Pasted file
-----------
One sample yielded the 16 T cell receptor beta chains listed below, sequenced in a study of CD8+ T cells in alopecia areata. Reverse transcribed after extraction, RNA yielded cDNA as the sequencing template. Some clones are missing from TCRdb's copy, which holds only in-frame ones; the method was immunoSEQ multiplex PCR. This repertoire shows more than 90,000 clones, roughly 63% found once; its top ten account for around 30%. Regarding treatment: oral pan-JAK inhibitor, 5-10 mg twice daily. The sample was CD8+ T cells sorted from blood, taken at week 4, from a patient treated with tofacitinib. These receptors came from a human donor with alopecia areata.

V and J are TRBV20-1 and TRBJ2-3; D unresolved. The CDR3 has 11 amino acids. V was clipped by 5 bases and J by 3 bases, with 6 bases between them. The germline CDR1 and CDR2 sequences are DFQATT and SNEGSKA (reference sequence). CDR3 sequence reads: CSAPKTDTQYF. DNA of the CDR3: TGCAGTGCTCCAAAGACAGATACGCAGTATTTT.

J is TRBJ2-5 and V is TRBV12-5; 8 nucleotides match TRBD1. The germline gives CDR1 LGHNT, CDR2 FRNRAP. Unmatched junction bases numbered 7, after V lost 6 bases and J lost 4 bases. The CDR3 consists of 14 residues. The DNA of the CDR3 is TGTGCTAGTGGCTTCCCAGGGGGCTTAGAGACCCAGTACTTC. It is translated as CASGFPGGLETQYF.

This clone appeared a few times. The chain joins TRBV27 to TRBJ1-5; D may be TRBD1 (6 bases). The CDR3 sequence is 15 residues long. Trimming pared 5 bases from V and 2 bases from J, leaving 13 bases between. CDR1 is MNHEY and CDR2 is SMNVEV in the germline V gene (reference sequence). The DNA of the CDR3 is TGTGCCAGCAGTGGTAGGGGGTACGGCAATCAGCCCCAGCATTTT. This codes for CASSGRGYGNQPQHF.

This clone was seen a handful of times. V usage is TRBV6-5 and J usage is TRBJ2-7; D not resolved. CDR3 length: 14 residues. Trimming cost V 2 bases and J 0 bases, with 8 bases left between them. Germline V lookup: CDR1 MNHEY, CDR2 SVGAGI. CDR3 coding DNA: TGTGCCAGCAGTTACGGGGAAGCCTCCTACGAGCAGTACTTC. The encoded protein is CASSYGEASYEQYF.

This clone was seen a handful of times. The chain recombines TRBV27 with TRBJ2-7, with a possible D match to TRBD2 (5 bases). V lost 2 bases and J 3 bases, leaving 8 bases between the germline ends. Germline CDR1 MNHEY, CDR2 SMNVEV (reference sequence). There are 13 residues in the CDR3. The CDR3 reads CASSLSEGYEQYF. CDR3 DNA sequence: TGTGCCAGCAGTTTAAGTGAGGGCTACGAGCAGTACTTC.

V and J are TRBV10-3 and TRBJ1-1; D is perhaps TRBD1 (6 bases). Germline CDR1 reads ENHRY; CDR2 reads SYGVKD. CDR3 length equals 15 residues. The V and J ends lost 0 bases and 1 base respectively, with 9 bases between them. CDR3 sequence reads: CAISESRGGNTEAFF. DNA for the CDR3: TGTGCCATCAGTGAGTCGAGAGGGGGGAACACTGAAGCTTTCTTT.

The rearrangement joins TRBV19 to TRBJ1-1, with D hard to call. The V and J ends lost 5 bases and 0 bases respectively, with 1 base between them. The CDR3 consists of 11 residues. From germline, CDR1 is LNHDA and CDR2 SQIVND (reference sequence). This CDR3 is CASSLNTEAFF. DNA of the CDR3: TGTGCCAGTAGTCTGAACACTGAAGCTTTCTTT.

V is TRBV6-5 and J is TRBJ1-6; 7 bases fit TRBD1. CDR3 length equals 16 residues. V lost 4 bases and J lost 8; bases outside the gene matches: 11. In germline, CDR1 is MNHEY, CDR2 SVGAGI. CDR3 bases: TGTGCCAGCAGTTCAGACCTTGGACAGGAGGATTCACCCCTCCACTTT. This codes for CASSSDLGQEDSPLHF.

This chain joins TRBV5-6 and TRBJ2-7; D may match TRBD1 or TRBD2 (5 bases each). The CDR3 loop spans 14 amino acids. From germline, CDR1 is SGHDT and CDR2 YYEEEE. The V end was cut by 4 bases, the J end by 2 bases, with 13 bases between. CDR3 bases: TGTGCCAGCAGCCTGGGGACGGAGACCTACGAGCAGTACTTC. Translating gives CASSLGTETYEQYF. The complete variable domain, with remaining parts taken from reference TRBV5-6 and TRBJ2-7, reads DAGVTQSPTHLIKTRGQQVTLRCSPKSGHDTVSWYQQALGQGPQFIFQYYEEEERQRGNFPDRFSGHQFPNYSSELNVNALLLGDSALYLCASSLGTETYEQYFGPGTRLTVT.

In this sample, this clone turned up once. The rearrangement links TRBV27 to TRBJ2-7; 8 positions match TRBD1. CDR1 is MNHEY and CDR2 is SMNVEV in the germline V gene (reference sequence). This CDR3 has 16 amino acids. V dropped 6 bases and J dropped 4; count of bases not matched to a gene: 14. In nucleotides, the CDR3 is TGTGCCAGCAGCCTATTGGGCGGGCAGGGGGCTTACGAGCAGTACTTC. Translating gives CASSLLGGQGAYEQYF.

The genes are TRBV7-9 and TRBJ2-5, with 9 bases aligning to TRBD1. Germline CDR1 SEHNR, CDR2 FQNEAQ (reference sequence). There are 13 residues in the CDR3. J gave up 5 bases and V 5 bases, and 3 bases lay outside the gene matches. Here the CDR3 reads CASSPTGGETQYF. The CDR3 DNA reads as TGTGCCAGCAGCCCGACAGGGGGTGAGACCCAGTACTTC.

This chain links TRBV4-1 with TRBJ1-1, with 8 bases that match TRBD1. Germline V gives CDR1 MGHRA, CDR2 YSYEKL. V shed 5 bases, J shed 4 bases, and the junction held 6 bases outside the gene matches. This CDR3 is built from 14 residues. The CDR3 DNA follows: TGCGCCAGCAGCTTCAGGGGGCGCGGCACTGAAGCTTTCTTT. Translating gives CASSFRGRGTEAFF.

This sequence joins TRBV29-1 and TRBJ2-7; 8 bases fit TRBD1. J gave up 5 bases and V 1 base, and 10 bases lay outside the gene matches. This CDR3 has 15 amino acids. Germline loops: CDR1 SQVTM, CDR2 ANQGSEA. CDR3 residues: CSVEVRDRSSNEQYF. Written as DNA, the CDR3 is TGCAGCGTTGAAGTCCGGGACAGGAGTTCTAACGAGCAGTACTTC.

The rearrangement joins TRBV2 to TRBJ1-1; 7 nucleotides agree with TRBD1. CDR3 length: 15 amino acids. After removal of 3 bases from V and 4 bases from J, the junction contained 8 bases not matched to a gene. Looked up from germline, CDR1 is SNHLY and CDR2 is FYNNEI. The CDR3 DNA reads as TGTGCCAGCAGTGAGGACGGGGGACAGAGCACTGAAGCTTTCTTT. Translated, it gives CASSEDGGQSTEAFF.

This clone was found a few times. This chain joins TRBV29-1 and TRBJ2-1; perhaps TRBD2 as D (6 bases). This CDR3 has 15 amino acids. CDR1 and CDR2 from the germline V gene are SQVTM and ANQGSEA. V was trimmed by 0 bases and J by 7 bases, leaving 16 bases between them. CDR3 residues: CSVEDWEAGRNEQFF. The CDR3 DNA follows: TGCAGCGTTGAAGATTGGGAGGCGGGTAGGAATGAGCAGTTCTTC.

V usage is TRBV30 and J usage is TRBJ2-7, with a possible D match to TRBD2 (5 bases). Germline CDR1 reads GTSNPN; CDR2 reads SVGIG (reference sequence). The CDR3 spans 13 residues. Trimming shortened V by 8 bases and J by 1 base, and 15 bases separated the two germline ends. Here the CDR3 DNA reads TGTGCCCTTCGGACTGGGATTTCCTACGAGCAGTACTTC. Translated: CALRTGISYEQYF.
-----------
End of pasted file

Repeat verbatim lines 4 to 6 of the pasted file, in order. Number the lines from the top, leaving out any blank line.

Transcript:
This clone appeared a few times. The chain joins TRBV27 to TRBJ1-5; D may be TRBD1 (6 bases). The CDR3 sequence is 15 residues long. Trimming pared 5 bases from V and 2 bases from J, leaving 13 bases between. CDR1 is MNHEY and CDR2 is SMNVEV in the germline V gene (reference sequence). The DNA of the CDR3 is TGTGCCAGCAGTGGTAGGGGGTACGGCAATCAGCCCCAGCATTTT. This codes for CASSGRGYGNQPQHF.

This clone was seen a handful of times. V usage is TRBV6-5 and J usage is TRBJ2-7; D not resolved. CDR3 length: 14 residues. Trimming cost V 2 bases and J 0 bases, with 8 bases left between them. Germline V lookup: CDR1 MNHEY, CDR2 SVGAGI. CDR3 coding DNA: TGTGCCAGCAGTTACGGGGAAGCCTCCTACGAGCAGTACTTC. The encoded protein is CASSYGEASYEQYF.

This clone was seen a handful of times. The chain recombines TRBV27 with TRBJ2-7, with a possible D match to TRBD2 (5 bases). V lost 2 bases and J 3 bases, leaving 8 bases between the germline ends. Germline CDR1 MNHEY, CDR2 SMNVEV (reference sequence). There are 13 residues in the CDR3. The CDR3 reads CASSLSEGYEQYF. CDR3 DNA sequence: TGTGCCAGCAGTTTAAGTGAGGGCTACGAGCAGTACTTC.